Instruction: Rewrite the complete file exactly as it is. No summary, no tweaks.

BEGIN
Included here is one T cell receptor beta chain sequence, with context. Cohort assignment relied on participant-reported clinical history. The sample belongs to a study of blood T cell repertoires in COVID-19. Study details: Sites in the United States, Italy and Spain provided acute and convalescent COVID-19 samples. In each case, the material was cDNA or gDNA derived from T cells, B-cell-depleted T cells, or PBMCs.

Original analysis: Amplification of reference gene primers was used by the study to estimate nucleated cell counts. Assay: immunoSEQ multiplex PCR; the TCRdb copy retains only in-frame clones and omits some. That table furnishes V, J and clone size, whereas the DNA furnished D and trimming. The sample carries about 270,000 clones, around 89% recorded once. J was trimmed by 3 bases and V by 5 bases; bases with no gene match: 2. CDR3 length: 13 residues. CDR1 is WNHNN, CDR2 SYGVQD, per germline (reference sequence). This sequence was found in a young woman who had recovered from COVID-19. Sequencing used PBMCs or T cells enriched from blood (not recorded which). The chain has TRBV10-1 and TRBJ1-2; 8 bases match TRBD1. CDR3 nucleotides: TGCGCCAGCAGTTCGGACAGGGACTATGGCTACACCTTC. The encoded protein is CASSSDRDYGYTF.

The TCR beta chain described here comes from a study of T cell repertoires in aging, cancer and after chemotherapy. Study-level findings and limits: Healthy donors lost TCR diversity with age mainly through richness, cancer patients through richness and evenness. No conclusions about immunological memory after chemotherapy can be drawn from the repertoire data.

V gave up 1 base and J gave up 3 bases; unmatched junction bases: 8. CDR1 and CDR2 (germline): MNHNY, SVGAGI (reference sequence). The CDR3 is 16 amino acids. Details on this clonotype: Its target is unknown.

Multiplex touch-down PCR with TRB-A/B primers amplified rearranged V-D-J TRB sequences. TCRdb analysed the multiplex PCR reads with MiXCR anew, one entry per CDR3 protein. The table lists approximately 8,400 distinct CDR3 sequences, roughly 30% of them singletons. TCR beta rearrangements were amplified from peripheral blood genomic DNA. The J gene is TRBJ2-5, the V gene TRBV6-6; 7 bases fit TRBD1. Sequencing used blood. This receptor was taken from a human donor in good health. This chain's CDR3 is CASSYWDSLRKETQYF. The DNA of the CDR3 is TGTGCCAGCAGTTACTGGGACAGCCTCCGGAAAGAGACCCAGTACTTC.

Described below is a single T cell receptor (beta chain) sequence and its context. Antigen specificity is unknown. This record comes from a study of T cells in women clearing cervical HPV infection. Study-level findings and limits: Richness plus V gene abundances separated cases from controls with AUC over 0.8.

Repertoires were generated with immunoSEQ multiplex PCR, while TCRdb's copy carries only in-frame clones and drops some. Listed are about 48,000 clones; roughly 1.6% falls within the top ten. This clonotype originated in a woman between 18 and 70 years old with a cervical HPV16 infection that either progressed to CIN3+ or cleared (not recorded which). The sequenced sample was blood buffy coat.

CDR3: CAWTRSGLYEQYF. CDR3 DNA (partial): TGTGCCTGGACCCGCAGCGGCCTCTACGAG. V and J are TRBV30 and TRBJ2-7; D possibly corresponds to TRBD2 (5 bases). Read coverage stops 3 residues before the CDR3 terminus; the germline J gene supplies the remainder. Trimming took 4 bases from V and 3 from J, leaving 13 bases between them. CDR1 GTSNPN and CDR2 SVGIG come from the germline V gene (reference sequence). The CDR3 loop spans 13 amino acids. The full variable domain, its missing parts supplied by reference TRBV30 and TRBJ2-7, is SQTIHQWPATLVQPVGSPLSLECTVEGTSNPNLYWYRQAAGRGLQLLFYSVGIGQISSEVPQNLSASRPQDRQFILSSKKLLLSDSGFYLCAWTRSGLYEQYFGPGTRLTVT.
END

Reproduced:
Included here is one T cell receptor beta chain sequence, with context. Cohort assignment relied on participant-reported clinical history. The sample belongs to a study of blood T cell repertoires in COVID-19. Study details: Sites in the United States, Italy and Spain provided acute and convalescent COVID-19 samples. In each case, the material was cDNA or gDNA derived from T cells, B-cell-depleted T cells, or PBMCs.

Original analysis: Amplification of reference gene primers was used by the study to estimate nucleated cell counts. Assay: immunoSEQ multiplex PCR; the TCRdb copy retains only in-frame clones and omits some. That table furnishes V, J and clone size, whereas the DNA furnished D and trimming. The sample carries about 270,000 clones, around 89% recorded once. J was trimmed by 3 bases and V by 5 bases; bases with no gene match: 2. CDR3 length: 13 residues. CDR1 is WNHNN, CDR2 SYGVQD, per germline (reference sequence). This sequence was found in a young woman who had recovered from COVID-19. Sequencing used PBMCs or T cells enriched from blood (not recorded which). The chain has TRBV10-1 and TRBJ1-2; 8 bases match TRBD1. CDR3 nucleotides: TGCGCCAGCAGTTCGGACAGGGACTATGGCTACACCTTC. The encoded protein is CASSSDRDYGYTF.

The TCR beta chain described here comes from a study of T cell repertoires in aging, cancer and after chemotherapy. Study-level findings and limits: Healthy donors lost TCR diversity with age mainly through richness, cancer patients through richness and evenness. No conclusions about immunological memory after chemotherapy can be drawn from the repertoire data.

V gave up 1 base and J gave up 3 bases; unmatched junction bases: 8. CDR1 and CDR2 (germline): MNHNY, SVGAGI (reference sequence). The CDR3 is 16 amino acids. Details on this clonotype: Its target is unknown.

Multiplex touch-down PCR with TRB-A/B primers amplified rearranged V-D-J TRB sequences. TCRdb analysed the multiplex PCR reads with MiXCR anew, one entry per CDR3 protein. The table lists approximately 8,400 distinct CDR3 sequences, roughly 30% of them singletons. TCR beta rearrangements were amplified from peripheral blood genomic DNA. The J gene is TRBJ2-5, the V gene TRBV6-6; 7 bases fit TRBD1. Sequencing used blood. This receptor was taken from a human donor in good health. This chain's CDR3 is CASSYWDSLRKETQYF. The DNA of the CDR3 is TGTGCCAGCAGTTACTGGGACAGCCTCCGGAAAGAGACCCAGTACTTC.

Described below is a single T cell receptor (beta chain) sequence and its context. Antigen specificity is unknown. This record comes from a study of T cells in women clearing cervical HPV infection. Study-level findings and limits: Richness plus V gene abundances separated cases from controls with AUC over 0.8.

Repertoires were generated with immunoSEQ multiplex PCR, while TCRdb's copy carries only in-frame clones and drops some. Listed are about 48,000 clones; roughly 1.6% falls within the top ten. This clonotype originated in a woman between 18 and 70 years old with a cervical HPV16 infection that either progressed to CIN3+ or cleared (not recorded which). The sequenced sample was blood buffy coat.

CDR3: CAWTRSGLYEQYF. CDR3 DNA (partial): TGTGCCTGGACCCGCAGCGGCCTCTACGAG. V and J are TRBV30 and TRBJ2-7; D possibly corresponds to TRBD2 (5 bases). Read coverage stops 3 residues before the CDR3 terminus; the germline J gene supplies the remainder. Trimming took 4 bases from V and 3 from J, leaving 13 bases between them. CDR1 GTSNPN and CDR2 SVGIG come from the germline V gene (reference sequence). The CDR3 loop spans 13 amino acids. The full variable domain, its missing parts supplied by reference TRBV30 and TRBJ2-7, is SQTIHQWPATLVQPVGSPLSLECTVEGTSNPNLYWYRQAAGRGLQLLFYSVGIGQISSEVPQNLSASRPQDRQFILSSKKLLLSDSGFYLCAWTRSGLYEQYFGPGTRLTVT.